• CASPER is an epidemiologic technique for public health practitioners and emergency management officials designed to provide quickly and at low cost, household-based information about an affected community’s needs after a disaster. Public health officials and emergency managers can make informed decisions to prioritize their response activities and match available resources with identified needs.
  • ERHMS was developed to close gaps that existed in health monitoring and surveillance afforded to emergency responders and the need for both a comprehensive approach to protect responders and a practical guide on implementing such an approach.  The ERHMS guidance was created by an interagency workgroup coordinated by NIOSH and published as a National Response Team Technical Assistance Document.
  • ACE was developed to be a resource to help SLTT health departments respond quickly and effectively to the emergency health challenges of chemical incidents. The ACE toolkit contains English/Spanish language surveys tools; forms for medical record abstraction and consent; a database to enter the data; and training materials. 


10:30-11:00 am                                  


Amy Wolkin, National Center for Environmental Health, Health Studies Branch

11:00-11:30 am                                 


Renée Funk, Epidemiologist, Emergency Preparedness and Response Office, National Institute for Occupational Safety and Health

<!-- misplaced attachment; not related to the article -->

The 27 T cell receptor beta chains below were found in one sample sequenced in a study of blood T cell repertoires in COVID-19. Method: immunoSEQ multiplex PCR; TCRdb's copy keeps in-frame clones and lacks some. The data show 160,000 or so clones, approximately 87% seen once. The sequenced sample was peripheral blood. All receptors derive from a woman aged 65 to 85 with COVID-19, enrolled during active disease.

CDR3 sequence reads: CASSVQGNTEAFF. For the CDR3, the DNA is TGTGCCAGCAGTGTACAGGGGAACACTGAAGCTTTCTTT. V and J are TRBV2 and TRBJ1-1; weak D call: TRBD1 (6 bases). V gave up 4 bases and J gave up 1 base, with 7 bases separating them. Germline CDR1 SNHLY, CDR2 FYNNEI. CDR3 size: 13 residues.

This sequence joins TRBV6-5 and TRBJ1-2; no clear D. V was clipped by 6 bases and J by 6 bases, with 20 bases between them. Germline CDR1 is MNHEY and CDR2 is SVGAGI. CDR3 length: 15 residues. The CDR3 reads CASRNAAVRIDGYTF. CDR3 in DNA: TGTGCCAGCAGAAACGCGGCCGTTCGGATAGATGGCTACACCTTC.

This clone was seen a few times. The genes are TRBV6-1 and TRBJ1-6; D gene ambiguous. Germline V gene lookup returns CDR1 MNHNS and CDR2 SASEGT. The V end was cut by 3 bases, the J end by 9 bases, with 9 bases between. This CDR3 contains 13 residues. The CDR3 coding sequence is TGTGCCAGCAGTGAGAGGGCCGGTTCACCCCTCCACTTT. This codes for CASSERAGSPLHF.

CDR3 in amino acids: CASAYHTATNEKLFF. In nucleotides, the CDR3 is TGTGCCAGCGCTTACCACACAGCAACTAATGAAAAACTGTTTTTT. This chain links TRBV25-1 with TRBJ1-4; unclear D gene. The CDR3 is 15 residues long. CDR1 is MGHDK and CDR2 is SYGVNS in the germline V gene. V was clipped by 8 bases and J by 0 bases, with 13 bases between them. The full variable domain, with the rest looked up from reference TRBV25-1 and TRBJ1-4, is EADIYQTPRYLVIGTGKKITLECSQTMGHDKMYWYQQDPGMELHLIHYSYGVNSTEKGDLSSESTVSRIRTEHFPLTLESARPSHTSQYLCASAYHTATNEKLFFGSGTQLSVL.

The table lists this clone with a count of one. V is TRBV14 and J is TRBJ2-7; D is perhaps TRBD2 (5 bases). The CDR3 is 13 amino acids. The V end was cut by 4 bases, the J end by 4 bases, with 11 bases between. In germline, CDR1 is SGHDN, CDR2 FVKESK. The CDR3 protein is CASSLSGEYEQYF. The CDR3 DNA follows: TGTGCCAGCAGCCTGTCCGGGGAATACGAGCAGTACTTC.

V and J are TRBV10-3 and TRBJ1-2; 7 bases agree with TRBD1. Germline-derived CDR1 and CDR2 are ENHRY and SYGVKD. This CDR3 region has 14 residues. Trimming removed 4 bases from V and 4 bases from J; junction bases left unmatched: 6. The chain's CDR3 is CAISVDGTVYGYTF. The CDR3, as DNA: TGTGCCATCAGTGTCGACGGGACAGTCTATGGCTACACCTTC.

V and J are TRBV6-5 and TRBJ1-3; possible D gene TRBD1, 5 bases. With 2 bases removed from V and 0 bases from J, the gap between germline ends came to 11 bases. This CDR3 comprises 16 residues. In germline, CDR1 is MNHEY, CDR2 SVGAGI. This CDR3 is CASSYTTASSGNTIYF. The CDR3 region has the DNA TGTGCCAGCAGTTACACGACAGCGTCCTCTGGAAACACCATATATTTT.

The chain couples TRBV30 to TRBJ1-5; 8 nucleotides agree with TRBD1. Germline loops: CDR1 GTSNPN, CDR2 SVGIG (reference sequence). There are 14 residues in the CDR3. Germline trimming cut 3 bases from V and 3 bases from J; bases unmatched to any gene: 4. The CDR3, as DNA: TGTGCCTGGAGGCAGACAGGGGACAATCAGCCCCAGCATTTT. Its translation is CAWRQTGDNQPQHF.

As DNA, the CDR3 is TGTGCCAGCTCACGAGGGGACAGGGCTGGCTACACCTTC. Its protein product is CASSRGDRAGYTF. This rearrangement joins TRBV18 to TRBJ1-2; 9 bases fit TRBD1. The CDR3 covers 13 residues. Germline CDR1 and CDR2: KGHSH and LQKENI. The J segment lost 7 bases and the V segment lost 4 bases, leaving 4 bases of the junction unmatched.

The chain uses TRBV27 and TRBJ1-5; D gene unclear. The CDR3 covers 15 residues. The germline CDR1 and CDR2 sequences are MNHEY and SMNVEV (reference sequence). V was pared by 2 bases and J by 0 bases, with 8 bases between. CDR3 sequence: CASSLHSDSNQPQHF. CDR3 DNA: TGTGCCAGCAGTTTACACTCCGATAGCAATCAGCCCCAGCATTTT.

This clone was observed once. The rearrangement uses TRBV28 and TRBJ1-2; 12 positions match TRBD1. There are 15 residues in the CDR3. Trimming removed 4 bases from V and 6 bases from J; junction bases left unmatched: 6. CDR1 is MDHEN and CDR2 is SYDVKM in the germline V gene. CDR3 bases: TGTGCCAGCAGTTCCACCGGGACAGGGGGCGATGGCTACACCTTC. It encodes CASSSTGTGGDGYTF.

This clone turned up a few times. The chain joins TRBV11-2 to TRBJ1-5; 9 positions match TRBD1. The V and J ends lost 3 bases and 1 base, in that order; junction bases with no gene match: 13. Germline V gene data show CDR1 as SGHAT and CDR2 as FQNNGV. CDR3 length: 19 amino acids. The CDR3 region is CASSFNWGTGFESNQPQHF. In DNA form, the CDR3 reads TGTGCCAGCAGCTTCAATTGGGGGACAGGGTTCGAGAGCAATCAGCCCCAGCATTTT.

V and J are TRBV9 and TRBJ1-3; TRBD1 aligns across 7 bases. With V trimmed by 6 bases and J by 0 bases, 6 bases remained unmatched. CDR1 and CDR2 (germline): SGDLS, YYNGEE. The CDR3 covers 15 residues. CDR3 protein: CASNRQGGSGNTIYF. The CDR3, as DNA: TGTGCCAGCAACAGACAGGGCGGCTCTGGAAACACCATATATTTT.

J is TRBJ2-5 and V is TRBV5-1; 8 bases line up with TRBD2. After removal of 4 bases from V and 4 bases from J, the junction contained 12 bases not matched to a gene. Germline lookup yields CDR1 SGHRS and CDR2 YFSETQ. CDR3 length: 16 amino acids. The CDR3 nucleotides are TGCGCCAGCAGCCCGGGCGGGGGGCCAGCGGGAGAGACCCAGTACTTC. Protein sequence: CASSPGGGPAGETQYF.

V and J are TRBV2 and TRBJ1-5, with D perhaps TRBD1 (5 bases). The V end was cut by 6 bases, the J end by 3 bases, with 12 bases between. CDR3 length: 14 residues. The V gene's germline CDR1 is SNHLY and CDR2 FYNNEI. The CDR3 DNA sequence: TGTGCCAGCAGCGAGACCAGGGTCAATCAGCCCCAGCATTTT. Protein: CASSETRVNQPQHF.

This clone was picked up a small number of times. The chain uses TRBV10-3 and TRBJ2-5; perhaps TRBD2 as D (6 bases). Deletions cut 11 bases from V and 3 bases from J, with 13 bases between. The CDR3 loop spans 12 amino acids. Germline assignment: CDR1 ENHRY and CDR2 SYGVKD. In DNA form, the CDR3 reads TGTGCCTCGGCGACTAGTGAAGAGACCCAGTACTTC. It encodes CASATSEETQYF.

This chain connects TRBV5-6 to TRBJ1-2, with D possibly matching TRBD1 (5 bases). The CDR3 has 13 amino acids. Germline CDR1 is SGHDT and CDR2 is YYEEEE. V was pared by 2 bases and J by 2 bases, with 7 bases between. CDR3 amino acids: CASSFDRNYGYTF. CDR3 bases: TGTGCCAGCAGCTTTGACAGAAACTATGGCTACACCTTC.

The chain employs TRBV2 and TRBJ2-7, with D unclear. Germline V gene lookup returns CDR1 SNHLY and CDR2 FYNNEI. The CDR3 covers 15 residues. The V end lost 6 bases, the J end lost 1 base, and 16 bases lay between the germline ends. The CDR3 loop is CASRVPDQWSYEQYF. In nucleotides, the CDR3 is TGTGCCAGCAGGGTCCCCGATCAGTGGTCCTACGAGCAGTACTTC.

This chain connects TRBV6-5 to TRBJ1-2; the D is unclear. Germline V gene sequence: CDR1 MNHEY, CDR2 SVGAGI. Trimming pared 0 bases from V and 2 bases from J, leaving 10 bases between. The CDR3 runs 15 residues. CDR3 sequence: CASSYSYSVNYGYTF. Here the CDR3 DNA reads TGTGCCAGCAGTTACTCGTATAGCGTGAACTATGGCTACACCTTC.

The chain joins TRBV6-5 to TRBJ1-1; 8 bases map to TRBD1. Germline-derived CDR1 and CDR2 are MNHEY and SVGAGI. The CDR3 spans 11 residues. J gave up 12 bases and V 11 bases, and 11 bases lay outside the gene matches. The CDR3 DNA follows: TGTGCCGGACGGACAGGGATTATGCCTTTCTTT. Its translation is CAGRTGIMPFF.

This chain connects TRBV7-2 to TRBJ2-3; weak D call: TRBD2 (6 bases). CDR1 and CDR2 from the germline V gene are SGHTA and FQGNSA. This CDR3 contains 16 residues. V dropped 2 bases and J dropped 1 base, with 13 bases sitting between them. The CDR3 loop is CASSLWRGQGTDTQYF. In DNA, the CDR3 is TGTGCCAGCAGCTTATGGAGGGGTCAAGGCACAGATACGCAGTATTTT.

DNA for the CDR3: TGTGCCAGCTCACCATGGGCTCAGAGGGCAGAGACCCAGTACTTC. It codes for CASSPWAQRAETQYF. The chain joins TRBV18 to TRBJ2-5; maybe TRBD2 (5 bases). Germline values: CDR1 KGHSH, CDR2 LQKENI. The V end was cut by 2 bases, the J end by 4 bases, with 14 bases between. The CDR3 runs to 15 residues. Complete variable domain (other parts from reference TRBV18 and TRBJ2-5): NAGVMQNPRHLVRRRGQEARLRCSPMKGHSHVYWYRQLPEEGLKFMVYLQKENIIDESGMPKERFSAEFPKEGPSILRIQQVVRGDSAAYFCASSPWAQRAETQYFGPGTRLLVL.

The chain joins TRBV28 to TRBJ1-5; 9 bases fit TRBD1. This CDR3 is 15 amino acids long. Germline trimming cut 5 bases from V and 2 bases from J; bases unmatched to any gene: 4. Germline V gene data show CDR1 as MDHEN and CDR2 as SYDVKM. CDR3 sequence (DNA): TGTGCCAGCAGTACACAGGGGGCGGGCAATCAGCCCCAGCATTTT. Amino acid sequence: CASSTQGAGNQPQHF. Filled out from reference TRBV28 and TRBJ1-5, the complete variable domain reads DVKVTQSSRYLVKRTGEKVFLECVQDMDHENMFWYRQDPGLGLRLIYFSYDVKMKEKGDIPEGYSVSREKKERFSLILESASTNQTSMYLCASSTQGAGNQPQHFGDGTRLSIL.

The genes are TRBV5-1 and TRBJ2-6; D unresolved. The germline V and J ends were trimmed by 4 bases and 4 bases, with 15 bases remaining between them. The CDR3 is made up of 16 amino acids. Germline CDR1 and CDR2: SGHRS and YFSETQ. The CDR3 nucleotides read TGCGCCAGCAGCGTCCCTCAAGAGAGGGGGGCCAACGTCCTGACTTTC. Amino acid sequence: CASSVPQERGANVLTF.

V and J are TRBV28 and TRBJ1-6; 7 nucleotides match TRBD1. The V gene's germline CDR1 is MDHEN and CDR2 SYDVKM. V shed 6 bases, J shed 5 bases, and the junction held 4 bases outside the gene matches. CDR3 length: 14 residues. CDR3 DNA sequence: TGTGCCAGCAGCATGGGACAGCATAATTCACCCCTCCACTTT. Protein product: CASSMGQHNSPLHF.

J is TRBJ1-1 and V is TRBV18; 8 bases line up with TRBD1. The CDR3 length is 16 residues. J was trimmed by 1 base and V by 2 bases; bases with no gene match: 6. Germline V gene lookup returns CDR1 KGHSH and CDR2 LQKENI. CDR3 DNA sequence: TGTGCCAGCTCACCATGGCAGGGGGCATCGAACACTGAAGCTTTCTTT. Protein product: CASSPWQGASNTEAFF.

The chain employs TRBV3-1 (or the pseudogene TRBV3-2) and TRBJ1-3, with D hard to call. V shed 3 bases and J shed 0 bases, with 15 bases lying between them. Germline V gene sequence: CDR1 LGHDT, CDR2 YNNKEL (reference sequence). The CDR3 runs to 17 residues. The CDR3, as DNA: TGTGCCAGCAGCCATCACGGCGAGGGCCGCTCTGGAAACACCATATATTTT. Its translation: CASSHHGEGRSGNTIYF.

11:30-12:00 pm                                  


Mary Anne Duncan, Epidemiologist, Division of Toxicology and Human Health Sciences, Agency for Toxic Substances and Disease Registry

12:00 PM
Lunch on your own

1:30 PM
Storm Trackers: Role of Local Environmental Public Health Tracking Programs during Super Storm Sandy
Moderator: Ekta Choudhary, Centers for Disease Control and Prevention


1:30 – 1:50 pm                  

EPHT as part of a collaborative storm response

Patricia Przysiecki, Connecticut Department of Public Health

1:50 – 2:10 pm                   

Hurricane Sandy and the NYC Tracking Program’s Response

Sarah Walters and Nancy Loder Jeffery, New York City Department of Health and Mental Hygiene

2:10 – 2:30 pm                   

Tracking Hurricane Sandy-Related Health Impacts in New Jersey with a Syndromic Surveillance System

Jerald A. Fagliano, New Jersey Department of Health

2:30 – 3:00 pm                   

Question & Answer

3:00 PM

3:15 PM
Description of Federal Response to Hurricane Sandy

Hurricane Sandy made landfall across the U.S. northeastern coastline on October 29, 2012 causing widespread infrastructure destruction and large scale evacuations from flood zones. In addition to the tens of billions of dollars in damages, “super-storm” Sandy claimed many lives. The affected states and federal government initiated large scale response to the storm. This presentation will describe various disaster epidemiology efforts conducted in response to Hurricane Sandy.

Amy Wolkin, Centers for Disease Control and Prevention

3:45 PM
Discussion and Demonstration of Radiation and Earthquake Monitoring Equipment
Moderator: John Neuberger, The University of Kansas

Erin Burkett, U.S. Geological Survey

Josephine Ortego, Los Angeles County Department of Public Health